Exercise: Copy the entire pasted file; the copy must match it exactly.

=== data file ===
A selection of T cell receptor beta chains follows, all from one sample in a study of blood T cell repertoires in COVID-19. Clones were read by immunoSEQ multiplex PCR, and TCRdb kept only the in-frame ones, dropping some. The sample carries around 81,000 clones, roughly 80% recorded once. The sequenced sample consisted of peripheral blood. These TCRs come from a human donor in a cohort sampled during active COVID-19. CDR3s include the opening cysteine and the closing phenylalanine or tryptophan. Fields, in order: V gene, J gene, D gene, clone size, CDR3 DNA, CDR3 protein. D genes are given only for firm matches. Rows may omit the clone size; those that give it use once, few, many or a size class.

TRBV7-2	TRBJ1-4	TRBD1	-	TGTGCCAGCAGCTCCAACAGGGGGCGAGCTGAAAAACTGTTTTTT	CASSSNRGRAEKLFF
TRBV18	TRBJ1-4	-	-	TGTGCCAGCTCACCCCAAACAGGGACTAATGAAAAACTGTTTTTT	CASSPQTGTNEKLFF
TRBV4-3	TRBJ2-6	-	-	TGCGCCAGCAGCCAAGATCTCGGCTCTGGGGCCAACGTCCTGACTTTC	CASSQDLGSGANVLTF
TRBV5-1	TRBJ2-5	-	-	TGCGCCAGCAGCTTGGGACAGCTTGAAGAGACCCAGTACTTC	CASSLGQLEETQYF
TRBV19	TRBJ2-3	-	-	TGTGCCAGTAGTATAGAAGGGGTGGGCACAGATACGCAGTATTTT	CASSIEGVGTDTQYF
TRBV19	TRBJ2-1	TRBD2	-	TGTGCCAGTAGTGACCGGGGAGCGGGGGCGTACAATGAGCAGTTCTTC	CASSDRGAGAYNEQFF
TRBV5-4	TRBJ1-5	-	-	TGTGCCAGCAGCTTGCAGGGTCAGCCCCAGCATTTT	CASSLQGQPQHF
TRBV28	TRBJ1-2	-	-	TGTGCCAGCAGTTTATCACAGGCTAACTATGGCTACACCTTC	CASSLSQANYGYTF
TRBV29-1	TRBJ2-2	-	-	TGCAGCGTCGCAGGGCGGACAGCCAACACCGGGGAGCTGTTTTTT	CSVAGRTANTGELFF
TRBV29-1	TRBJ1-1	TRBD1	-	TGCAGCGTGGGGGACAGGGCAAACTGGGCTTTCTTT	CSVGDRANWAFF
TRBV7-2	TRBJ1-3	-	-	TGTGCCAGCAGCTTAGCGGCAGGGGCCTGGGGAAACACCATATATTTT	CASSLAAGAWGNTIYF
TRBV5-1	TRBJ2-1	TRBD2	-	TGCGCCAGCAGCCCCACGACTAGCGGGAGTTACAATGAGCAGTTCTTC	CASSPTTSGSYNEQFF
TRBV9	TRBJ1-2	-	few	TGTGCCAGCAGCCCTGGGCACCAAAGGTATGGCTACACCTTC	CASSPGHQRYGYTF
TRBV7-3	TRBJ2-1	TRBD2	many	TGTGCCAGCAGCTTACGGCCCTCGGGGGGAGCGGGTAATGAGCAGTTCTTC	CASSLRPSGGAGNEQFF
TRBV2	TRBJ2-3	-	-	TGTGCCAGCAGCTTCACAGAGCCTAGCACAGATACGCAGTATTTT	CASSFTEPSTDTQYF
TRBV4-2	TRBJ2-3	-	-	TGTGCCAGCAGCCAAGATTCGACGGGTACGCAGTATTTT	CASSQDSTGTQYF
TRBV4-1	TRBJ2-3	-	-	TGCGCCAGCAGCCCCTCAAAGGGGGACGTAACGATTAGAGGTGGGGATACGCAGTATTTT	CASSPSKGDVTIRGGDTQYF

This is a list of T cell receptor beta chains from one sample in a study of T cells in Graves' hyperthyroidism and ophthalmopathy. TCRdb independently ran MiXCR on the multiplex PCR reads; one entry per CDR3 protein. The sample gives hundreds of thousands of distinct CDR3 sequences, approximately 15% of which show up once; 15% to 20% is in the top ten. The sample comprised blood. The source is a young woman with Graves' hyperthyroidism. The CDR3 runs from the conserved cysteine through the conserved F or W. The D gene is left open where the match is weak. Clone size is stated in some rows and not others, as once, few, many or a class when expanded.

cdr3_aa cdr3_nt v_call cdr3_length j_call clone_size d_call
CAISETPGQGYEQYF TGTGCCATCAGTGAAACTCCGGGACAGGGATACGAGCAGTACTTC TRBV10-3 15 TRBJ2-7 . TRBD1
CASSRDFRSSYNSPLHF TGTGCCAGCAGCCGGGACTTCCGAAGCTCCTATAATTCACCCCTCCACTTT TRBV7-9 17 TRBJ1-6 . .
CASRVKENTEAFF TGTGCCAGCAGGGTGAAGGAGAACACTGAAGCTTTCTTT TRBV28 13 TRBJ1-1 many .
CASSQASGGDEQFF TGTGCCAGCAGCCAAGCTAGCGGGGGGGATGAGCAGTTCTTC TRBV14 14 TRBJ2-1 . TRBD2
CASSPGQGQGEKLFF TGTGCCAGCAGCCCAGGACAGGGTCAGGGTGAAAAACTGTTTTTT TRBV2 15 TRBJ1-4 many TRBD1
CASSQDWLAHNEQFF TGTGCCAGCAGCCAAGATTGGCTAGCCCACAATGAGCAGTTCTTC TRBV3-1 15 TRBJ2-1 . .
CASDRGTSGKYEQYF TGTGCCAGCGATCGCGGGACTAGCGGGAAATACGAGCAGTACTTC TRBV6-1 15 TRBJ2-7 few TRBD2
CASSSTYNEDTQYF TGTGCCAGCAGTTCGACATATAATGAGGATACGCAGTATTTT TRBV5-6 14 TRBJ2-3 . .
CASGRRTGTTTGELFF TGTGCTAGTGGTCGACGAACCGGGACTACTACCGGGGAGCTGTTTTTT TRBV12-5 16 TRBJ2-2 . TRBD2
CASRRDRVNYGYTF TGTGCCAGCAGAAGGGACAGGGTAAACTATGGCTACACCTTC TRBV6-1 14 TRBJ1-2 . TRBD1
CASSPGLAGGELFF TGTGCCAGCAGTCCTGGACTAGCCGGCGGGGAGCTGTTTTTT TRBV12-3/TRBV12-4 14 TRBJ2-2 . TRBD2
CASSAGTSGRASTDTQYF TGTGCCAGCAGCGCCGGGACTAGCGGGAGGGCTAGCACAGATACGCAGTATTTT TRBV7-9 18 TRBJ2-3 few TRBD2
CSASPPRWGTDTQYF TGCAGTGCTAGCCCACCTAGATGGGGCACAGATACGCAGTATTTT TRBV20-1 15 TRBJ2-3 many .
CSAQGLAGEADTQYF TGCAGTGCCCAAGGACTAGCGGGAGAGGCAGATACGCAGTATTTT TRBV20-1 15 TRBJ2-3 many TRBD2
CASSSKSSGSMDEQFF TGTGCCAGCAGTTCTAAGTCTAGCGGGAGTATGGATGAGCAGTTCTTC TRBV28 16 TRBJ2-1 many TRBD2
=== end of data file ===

A selection of T cell receptor beta chains follows, all from one sample in a study of blood T cell repertoires in COVID-19. Clones were read by immunoSEQ multiplex PCR, and TCRdb kept only the in-frame ones, dropping some. The sample carries around 81,000 clones, roughly 80% recorded once. The sequenced sample consisted of peripheral blood. These TCRs come from a human donor in a cohort sampled during active COVID-19. CDR3s include the opening cysteine and the closing phenylalanine or tryptophan. Fields, in order: V gene, J gene, D gene, clone size, CDR3 DNA, CDR3 protein. D genes are given only for firm matches. Rows may omit the clone size; those that give it use once, few, many or a size class.

TRBV7-2	TRBJ1-4	TRBD1	-	TGTGCCAGCAGCTCCAACAGGGGGCGAGCTGAAAAACTGTTTTTT	CASSSNRGRAEKLFF
TRBV18	TRBJ1-4	-	-	TGTGCCAGCTCACCCCAAACAGGGACTAATGAAAAACTGTTTTTT	CASSPQTGTNEKLFF
TRBV4-3	TRBJ2-6	-	-	TGCGCCAGCAGCCAAGATCTCGGCTCTGGGGCCAACGTCCTGACTTTC	CASSQDLGSGANVLTF
TRBV5-1	TRBJ2-5	-	-	TGCGCCAGCAGCTTGGGACAGCTTGAAGAGACCCAGTACTTC	CASSLGQLEETQYF
TRBV19	TRBJ2-3	-	-	TGTGCCAGTAGTATAGAAGGGGTGGGCACAGATACGCAGTATTTT	CASSIEGVGTDTQYF
TRBV19	TRBJ2-1	TRBD2	-	TGTGCCAGTAGTGACCGGGGAGCGGGGGCGTACAATGAGCAGTTCTTC	CASSDRGAGAYNEQFF
TRBV5-4	TRBJ1-5	-	-	TGTGCCAGCAGCTTGCAGGGTCAGCCCCAGCATTTT	CASSLQGQPQHF
TRBV28	TRBJ1-2	-	-	TGTGCCAGCAGTTTATCACAGGCTAACTATGGCTACACCTTC	CASSLSQANYGYTF
TRBV29-1	TRBJ2-2	-	-	TGCAGCGTCGCAGGGCGGACAGCCAACACCGGGGAGCTGTTTTTT	CSVAGRTANTGELFF
TRBV29-1	TRBJ1-1	TRBD1	-	TGCAGCGTGGGGGACAGGGCAAACTGGGCTTTCTTT	CSVGDRANWAFF
TRBV7-2	TRBJ1-3	-	-	TGTGCCAGCAGCTTAGCGGCAGGGGCCTGGGGAAACACCATATATTTT	CASSLAAGAWGNTIYF
TRBV5-1	TRBJ2-1	TRBD2	-	TGCGCCAGCAGCCCCACGACTAGCGGGAGTTACAATGAGCAGTTCTTC	CASSPTTSGSYNEQFF
TRBV9	TRBJ1-2	-	few	TGTGCCAGCAGCCCTGGGCACCAAAGGTATGGCTACACCTTC	CASSPGHQRYGYTF
TRBV7-3	TRBJ2-1	TRBD2	many	TGTGCCAGCAGCTTACGGCCCTCGGGGGGAGCGGGTAATGAGCAGTTCTTC	CASSLRPSGGAGNEQFF
TRBV2	TRBJ2-3	-	-	TGTGCCAGCAGCTTCACAGAGCCTAGCACAGATACGCAGTATTTT	CASSFTEPSTDTQYF
TRBV4-2	TRBJ2-3	-	-	TGTGCCAGCAGCCAAGATTCGACGGGTACGCAGTATTTT	CASSQDSTGTQYF
TRBV4-1	TRBJ2-3	-	-	TGCGCCAGCAGCCCCTCAAAGGGGGACGTAACGATTAGAGGTGGGGATACGCAGTATTTT	CASSPSKGDVTIRGGDTQYF

This is a list of T cell receptor beta chains from one sample in a study of T cells in Graves' hyperthyroidism and ophthalmopathy. TCRdb independently ran MiXCR on the multiplex PCR reads; one entry per CDR3 protein. The sample gives hundreds of thousands of distinct CDR3 sequences, approximately 15% of which show up once; 15% to 20% is in the top ten. The sample comprised blood. The source is a young woman with Graves' hyperthyroidism. The CDR3 runs from the conserved cysteine through the conserved F or W. The D gene is left open where the match is weak. Clone size is stated in some rows and not others, as once, few, many or a class when expanded.

cdr3_aa cdr3_nt v_call cdr3_length j_call clone_size d_call
CAISETPGQGYEQYF TGTGCCATCAGTGAAACTCCGGGACAGGGATACGAGCAGTACTTC TRBV10-3 15 TRBJ2-7 . TRBD1
CASSRDFRSSYNSPLHF TGTGCCAGCAGCCGGGACTTCCGAAGCTCCTATAATTCACCCCTCCACTTT TRBV7-9 17 TRBJ1-6 . .
CASRVKENTEAFF TGTGCCAGCAGGGTGAAGGAGAACACTGAAGCTTTCTTT TRBV28 13 TRBJ1-1 many .
CASSQASGGDEQFF TGTGCCAGCAGCCAAGCTAGCGGGGGGGATGAGCAGTTCTTC TRBV14 14 TRBJ2-1 . TRBD2
CASSPGQGQGEKLFF TGTGCCAGCAGCCCAGGACAGGGTCAGGGTGAAAAACTGTTTTTT TRBV2 15 TRBJ1-4 many TRBD1
CASSQDWLAHNEQFF TGTGCCAGCAGCCAAGATTGGCTAGCCCACAATGAGCAGTTCTTC TRBV3-1 15 TRBJ2-1 . .
CASDRGTSGKYEQYF TGTGCCAGCGATCGCGGGACTAGCGGGAAATACGAGCAGTACTTC TRBV6-1 15 TRBJ2-7 few TRBD2
CASSSTYNEDTQYF TGTGCCAGCAGTTCGACATATAATGAGGATACGCAGTATTTT TRBV5-6 14 TRBJ2-3 . .
CASGRRTGTTTGELFF TGTGCTAGTGGTCGACGAACCGGGACTACTACCGGGGAGCTGTTTTTT TRBV12-5 16 TRBJ2-2 . TRBD2
CASRRDRVNYGYTF TGTGCCAGCAGAAGGGACAGGGTAAACTATGGCTACACCTTC TRBV6-1 14 TRBJ1-2 . TRBD1
CASSPGLAGGELFF TGTGCCAGCAGTCCTGGACTAGCCGGCGGGGAGCTGTTTTTT TRBV12-3/TRBV12-4 14 TRBJ2-2 . TRBD2
CASSAGTSGRASTDTQYF TGTGCCAGCAGCGCCGGGACTAGCGGGAGGGCTAGCACAGATACGCAGTATTTT TRBV7-9 18 TRBJ2-3 few TRBD2
CSASPPRWGTDTQYF TGCAGTGCTAGCCCACCTAGATGGGGCACAGATACGCAGTATTTT TRBV20-1 15 TRBJ2-3 many .
CSAQGLAGEADTQYF TGCAGTGCCCAAGGACTAGCGGGAGAGGCAGATACGCAGTATTTT TRBV20-1 15 TRBJ2-3 many TRBD2
CASSSKSSGSMDEQFF TGTGCCAGCAGTTCTAAGTCTAGCGGGAGTATGGATGAGCAGTTCTTC TRBV28 16 TRBJ2-1 many TRBD2